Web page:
Dude, I made no comment on his singing. But I guess I’ll just say now that his singing wasn’t great. Not that he made it too easy on himself by moving around so much. And the backup vocals didn’t help at all, either. I don’t remember Hadise’s performance really.

takecare
Guest
takecare

@Alex @Zachary what the hell are you saying? hungary 2009 sang way better than hadise, but the song was crap and the staging disastrous…thats why it failed! whereas turkeys were great

anyways (oftopic), Eleftheria (greece 2012) has a new clip with romanian Deepcentral

http://www.youtube.com/watch?v=YThcnPf3wKg&feature=youtu.be

Pavel
Guest
Pavel

Not a single of these dance acts want to win. They all may settle on Gina G’s success.

Jorgen Rasmussen
Guest
Jorgen Rasmussen

1. Margareth sings much more impressively than small, unimportant dance moves.
2. What about Nocturne? Is that style outdated for Eurovision?

Alex
Guest
Alex

Zachary, Zoli Adok moved around way too much in that performance… I watched it on French TV and the commentator said something like it was the worst performance he’d seen that night. But yes, he was incredibly hot.

Zachary Thomas
Guest

I love dance entries, but it’s really tough for them to do well, mainly due to the difficulty in maintaining a good singing voice while remembering choreography and moving around like that. You have to have wicked vocal/lung control to stay in key while moving around quickly, and a good memory to remember lyrics as well as a choreography piece. I also think that dance entries are proof that vocals and not just familiarity and good looks/moves are key to winning the contest. Tooji is a prime example, as well as that Hungary guy from 2009. (Oh my he was… Read more »

Anthony Ko
Editor

As a fan of dance music (Cascada, Tiësto, Scooter, Ultrabeat etc), dance is quite a tricky genre to pull off in Eurovision as we’re mostly familiar with schlager pop song and ballads. Before the juries were brought back in 2009, Romania’s Mihai Tr?istariu with “Tornerò” back in 2006 was the closest we’ve had to seeing a dance entry winning the Eurovision Song Contest, finishing 4th in the Grand Final at Athens. Loreen’s victory at Baku last year created a massive impact, similar to ABBA’s “Waterloo”, but as a dance based entry. Created from the duo that is Thomas G:son and… Read more »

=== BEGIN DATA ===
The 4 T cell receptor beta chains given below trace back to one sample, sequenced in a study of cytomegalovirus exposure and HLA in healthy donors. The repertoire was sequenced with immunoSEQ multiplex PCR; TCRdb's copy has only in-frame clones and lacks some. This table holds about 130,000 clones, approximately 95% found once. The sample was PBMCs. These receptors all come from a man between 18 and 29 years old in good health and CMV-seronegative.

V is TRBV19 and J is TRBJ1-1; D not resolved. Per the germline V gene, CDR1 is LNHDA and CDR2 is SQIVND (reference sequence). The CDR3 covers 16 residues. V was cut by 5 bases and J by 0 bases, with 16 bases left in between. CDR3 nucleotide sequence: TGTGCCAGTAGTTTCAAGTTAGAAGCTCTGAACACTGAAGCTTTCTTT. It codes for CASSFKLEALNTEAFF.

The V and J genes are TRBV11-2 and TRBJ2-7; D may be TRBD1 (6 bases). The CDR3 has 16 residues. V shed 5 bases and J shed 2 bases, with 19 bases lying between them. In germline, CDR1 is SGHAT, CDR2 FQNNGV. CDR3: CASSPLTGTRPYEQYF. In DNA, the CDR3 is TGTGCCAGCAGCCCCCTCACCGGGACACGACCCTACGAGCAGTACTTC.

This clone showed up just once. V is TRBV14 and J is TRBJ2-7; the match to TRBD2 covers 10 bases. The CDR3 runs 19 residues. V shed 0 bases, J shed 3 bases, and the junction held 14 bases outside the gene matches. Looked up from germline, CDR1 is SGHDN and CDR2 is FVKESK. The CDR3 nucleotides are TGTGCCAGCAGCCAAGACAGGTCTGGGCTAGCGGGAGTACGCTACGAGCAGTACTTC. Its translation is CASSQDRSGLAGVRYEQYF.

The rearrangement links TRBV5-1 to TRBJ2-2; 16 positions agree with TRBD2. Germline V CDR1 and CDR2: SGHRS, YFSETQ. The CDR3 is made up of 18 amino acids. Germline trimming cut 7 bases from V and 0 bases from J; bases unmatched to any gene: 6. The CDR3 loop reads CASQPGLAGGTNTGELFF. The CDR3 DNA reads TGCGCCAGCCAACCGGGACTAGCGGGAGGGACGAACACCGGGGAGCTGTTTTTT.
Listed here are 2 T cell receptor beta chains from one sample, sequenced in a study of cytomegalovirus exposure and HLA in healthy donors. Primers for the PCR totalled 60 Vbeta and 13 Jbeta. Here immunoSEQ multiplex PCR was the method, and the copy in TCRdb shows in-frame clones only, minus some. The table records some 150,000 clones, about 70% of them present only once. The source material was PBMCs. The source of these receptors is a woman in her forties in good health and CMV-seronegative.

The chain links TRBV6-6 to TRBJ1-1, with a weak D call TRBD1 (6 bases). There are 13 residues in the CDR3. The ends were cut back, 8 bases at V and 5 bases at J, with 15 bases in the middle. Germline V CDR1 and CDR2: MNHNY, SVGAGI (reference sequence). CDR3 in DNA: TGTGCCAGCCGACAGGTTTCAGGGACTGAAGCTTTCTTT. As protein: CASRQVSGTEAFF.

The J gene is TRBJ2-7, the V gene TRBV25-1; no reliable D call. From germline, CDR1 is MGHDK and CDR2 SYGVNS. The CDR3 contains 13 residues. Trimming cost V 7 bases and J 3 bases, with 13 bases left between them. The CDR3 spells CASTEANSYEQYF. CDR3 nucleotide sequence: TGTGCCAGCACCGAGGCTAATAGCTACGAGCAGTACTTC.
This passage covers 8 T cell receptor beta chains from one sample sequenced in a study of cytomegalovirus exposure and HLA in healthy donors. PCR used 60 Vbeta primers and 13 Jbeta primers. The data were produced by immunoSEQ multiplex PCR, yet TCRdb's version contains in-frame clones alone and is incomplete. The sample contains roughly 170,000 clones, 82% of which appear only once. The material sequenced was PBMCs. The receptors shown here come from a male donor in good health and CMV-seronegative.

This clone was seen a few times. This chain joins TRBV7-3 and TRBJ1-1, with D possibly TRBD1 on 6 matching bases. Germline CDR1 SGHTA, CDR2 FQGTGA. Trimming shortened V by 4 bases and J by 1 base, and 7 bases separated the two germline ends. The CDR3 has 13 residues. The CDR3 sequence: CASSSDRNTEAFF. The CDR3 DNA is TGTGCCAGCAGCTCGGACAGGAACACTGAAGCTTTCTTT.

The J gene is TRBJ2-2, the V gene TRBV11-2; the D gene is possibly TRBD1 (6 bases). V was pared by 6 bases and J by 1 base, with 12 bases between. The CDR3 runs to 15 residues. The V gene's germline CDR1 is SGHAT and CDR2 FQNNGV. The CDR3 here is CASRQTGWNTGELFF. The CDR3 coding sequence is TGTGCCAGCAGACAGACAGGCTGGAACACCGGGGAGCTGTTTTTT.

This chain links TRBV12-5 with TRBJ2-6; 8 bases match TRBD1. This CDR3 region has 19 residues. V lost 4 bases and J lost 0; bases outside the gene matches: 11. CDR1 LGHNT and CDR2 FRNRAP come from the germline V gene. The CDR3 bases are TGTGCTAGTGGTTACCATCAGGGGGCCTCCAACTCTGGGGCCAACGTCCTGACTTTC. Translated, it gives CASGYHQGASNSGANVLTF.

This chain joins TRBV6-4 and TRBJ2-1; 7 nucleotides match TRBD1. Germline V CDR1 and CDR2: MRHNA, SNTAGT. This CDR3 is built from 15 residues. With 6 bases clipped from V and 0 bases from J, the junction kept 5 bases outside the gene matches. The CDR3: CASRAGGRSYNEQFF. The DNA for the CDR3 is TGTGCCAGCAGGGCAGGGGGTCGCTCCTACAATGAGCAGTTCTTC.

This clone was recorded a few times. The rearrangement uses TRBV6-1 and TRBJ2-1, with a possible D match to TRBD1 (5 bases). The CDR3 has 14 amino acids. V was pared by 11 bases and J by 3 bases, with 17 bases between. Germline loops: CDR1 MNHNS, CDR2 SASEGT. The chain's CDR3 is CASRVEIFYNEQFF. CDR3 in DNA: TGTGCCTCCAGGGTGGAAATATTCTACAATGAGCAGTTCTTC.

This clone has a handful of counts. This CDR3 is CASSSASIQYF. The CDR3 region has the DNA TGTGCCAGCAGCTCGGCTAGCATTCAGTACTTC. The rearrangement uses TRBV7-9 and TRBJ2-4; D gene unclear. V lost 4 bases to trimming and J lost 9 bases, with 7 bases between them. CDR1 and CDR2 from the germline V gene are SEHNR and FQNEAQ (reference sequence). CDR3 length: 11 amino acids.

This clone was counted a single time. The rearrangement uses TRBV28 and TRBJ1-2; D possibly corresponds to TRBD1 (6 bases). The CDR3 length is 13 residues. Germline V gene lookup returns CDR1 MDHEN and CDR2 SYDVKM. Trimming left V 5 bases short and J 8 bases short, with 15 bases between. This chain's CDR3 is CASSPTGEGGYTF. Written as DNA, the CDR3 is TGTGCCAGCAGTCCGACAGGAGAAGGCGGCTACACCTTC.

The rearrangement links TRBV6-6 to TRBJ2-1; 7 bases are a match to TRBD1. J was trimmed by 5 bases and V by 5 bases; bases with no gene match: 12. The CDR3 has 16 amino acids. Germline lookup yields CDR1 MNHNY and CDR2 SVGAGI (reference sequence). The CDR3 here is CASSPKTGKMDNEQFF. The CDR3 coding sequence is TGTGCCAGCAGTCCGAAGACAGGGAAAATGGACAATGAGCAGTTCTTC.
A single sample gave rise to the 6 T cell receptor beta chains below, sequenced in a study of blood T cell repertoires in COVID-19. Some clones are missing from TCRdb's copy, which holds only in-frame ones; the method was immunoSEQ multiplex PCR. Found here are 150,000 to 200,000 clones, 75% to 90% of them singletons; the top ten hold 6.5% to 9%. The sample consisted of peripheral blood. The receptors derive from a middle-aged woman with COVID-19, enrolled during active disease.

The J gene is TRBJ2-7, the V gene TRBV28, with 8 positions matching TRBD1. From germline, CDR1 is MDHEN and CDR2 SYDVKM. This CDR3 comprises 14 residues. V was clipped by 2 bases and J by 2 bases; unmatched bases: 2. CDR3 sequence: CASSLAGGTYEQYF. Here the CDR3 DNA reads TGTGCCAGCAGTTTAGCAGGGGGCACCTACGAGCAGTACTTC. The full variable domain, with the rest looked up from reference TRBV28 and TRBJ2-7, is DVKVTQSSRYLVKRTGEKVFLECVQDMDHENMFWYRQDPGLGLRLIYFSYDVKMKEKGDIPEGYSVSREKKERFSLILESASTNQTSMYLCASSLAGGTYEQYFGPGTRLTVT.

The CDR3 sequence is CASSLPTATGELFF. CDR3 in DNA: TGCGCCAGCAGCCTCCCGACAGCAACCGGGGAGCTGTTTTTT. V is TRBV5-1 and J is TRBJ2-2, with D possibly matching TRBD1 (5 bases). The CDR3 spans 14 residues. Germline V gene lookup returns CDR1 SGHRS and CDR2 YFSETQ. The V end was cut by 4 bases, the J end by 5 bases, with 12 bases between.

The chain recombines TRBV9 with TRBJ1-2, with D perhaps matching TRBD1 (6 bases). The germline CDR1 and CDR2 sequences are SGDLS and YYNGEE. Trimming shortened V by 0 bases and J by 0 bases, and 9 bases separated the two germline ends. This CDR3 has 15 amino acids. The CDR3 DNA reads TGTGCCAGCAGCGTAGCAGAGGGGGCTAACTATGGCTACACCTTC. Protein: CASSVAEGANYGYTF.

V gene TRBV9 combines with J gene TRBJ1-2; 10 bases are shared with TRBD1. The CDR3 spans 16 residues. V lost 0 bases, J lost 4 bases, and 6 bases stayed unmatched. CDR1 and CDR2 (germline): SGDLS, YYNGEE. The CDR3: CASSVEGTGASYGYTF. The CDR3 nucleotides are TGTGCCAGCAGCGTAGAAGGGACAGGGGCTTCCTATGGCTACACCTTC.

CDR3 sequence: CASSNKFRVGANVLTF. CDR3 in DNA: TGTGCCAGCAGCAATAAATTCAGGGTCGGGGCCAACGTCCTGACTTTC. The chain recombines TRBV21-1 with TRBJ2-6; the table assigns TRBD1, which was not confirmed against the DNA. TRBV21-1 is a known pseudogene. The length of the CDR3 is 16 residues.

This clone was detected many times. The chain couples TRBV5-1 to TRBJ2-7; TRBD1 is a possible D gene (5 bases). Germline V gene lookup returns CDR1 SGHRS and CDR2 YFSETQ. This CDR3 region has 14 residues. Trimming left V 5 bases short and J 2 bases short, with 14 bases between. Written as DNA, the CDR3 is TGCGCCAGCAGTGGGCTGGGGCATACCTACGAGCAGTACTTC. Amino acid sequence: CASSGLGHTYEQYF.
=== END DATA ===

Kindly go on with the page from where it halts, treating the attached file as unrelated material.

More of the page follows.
David Thielen
Member

I loved Hannah Mancini. With that said, there were other acts I loved even more. Part of the problem is that the quality of the acts has been incredible the last 2 years. And not just the top 3 or 4, but the top 20.

Kenya
Guest
Kenya

Other dance tragedies: Magdalena Tul, Stella Mwangi, Emmy from Armenia….

Nadine
Guest
Nadine

Dance acts do poorly because a) the songs tend to be overly simplistic (Ivi Adamou) b) it’s hard to sing them while shaking your arse (Hannah Mancini). Loreen won because she made dance interesting.

Alex
Guest
Alex

Regarding Margaret Berger coming 4th, Padraig, you’re ignoring how carefully scripted the performance was. All of her movements were very precisely chosen and executed. The point of the whole staging was subtlety, so it’s not like they wanted her to be jumping around all over the place.

Alex
Guest
Alex

The correct spelling is “fares”, not “fairs.” Blue wasn’t really dance either, but you do raise a good point. The choreography is even more important than one would expect for the success of a dance performance. However, cheap celebrity cameos often go a long way. Blue is a perfect example of this (5th in televote, right?), not to mention the fact that Russia basically rode the wave of celebrity to the top in 2008, with Bilan already being famous, along with the famous violinist and figure skater. (Remember the part of the performance where Dima turns the skater’s face towards… Read more »

Padraig Muldoon
Editor

Margaret Berger came 4th with a dance song this year and all she did was the odd wiggle.